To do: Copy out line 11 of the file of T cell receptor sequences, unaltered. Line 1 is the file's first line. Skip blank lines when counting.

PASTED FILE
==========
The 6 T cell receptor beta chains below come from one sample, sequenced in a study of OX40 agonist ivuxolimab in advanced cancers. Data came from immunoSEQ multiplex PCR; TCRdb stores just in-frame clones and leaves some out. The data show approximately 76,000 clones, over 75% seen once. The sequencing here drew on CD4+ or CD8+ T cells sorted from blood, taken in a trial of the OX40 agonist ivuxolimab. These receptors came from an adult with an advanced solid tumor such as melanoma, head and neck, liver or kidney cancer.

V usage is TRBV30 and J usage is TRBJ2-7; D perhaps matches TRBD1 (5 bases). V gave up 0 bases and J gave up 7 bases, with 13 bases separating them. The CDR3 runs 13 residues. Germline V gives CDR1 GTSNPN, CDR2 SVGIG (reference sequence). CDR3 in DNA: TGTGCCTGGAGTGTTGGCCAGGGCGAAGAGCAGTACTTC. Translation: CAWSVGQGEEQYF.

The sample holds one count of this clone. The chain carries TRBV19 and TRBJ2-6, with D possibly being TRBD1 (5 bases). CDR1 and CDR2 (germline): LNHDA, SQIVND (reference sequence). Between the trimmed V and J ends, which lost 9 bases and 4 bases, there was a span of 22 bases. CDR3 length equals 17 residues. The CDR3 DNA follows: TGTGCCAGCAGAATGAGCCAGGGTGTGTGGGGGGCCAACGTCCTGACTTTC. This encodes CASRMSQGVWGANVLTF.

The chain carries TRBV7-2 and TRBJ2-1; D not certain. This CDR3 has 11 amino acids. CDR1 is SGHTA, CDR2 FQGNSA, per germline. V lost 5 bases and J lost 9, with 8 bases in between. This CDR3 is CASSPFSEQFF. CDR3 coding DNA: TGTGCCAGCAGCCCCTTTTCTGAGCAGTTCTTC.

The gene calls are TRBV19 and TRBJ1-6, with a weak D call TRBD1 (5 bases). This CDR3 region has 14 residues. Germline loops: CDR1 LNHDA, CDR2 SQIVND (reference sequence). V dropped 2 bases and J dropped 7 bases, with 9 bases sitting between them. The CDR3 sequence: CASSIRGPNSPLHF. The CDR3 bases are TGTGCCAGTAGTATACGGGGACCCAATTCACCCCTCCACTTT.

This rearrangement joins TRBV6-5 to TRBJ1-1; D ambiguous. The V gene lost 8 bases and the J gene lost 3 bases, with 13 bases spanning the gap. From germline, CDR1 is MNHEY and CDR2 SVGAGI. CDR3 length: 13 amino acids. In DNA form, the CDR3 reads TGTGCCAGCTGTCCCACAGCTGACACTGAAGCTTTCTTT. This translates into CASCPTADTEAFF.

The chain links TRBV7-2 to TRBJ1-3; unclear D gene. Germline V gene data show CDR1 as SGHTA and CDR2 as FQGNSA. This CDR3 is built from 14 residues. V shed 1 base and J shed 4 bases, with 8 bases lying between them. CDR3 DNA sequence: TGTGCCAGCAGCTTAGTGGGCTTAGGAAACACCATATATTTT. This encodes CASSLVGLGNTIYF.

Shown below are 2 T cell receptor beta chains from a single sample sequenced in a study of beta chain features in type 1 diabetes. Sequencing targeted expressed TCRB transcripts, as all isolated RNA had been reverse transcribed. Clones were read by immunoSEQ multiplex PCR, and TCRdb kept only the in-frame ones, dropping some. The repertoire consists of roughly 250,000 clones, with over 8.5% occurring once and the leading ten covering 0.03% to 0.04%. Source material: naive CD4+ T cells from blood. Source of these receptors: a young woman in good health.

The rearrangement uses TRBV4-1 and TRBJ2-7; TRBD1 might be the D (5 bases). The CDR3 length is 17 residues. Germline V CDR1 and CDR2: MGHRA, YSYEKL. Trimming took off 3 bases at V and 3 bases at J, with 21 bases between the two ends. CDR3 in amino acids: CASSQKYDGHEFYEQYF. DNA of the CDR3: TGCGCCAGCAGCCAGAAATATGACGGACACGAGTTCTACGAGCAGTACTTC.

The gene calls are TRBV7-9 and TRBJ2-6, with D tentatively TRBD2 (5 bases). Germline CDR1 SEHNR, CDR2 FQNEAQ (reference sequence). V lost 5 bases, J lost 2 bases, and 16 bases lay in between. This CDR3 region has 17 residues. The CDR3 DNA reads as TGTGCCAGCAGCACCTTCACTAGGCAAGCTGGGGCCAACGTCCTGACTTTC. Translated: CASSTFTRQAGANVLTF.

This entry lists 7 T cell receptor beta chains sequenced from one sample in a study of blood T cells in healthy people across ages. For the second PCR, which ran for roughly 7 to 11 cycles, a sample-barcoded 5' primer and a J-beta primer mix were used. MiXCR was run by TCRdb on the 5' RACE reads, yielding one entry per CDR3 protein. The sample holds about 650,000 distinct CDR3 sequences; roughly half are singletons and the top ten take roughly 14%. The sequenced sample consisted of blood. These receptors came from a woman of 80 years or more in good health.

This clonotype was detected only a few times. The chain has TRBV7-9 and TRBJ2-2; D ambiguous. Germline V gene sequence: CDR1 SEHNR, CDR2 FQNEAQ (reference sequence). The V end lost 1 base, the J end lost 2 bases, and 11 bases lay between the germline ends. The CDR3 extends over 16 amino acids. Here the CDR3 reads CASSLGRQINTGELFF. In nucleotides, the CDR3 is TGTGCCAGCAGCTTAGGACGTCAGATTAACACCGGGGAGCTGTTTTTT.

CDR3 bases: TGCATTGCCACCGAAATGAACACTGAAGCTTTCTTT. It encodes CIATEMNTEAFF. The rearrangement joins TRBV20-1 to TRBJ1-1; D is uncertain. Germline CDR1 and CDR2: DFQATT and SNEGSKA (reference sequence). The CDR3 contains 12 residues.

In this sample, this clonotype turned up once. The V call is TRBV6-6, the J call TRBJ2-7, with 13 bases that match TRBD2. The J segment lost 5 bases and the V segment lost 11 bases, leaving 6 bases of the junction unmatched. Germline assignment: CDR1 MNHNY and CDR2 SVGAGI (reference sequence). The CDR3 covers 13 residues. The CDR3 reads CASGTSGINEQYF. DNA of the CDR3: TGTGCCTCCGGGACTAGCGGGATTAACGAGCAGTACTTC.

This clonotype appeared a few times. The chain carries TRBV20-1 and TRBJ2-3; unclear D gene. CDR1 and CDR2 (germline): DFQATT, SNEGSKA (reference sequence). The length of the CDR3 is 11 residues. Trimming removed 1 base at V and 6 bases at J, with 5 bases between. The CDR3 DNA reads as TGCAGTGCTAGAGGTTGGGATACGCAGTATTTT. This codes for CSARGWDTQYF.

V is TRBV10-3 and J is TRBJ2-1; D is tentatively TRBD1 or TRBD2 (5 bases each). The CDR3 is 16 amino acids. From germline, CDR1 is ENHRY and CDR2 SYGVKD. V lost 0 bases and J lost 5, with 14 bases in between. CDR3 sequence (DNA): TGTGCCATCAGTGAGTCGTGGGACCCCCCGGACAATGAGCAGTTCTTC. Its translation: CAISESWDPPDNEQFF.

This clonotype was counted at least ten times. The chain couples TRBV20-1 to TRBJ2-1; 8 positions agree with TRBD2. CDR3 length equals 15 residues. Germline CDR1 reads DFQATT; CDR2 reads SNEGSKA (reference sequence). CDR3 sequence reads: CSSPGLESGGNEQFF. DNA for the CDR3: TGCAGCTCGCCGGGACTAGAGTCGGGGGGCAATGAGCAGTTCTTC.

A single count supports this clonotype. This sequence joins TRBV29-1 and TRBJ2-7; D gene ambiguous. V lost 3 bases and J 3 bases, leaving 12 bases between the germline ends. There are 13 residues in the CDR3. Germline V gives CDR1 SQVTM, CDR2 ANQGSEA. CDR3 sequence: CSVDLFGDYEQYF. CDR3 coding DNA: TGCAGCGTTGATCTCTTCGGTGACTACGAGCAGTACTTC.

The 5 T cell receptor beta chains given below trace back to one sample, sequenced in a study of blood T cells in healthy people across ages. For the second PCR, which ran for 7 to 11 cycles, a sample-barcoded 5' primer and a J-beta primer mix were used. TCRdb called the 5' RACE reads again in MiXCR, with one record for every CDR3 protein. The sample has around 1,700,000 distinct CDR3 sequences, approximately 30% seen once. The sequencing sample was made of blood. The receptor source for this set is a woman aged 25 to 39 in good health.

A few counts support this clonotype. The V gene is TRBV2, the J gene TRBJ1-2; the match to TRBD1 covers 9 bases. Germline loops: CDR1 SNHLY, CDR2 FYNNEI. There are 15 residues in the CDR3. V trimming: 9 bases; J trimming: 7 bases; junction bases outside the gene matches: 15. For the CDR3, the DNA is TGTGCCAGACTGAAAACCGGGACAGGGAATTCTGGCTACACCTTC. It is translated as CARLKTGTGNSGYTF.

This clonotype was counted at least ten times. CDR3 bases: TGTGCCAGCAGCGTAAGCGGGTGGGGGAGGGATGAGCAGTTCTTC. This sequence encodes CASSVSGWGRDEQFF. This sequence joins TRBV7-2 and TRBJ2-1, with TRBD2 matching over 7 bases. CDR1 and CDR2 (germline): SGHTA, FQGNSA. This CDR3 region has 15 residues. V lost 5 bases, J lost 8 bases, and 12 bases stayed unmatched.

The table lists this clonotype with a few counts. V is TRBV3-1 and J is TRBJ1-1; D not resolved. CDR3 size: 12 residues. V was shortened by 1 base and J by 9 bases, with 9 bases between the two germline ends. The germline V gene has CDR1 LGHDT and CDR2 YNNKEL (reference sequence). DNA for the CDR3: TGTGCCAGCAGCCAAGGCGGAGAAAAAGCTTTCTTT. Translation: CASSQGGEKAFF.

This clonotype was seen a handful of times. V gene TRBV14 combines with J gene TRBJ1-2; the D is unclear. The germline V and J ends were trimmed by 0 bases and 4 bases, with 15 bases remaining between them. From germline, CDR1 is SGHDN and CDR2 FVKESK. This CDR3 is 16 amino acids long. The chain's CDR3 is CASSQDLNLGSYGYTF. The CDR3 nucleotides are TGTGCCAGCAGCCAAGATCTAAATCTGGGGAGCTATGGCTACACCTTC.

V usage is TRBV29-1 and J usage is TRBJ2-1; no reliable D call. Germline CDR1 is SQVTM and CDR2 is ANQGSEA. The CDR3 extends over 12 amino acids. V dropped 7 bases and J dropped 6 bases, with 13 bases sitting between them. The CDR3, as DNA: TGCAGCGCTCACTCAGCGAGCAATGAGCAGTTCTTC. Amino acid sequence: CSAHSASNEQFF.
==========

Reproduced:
This entry lists 7 T cell receptor beta chains sequenced from one sample in a study of blood T cells in healthy people across ages. For the second PCR, which ran for roughly 7 to 11 cycles, a sample-barcoded 5' primer and a J-beta primer mix were used. MiXCR was run by TCRdb on the 5' RACE reads, yielding one entry per CDR3 protein. The sample holds about 650,000 distinct CDR3 sequences; roughly half are singletons and the top ten take roughly 14%. The sequenced sample consisted of blood. These receptors came from a woman of 80 years or more in good health.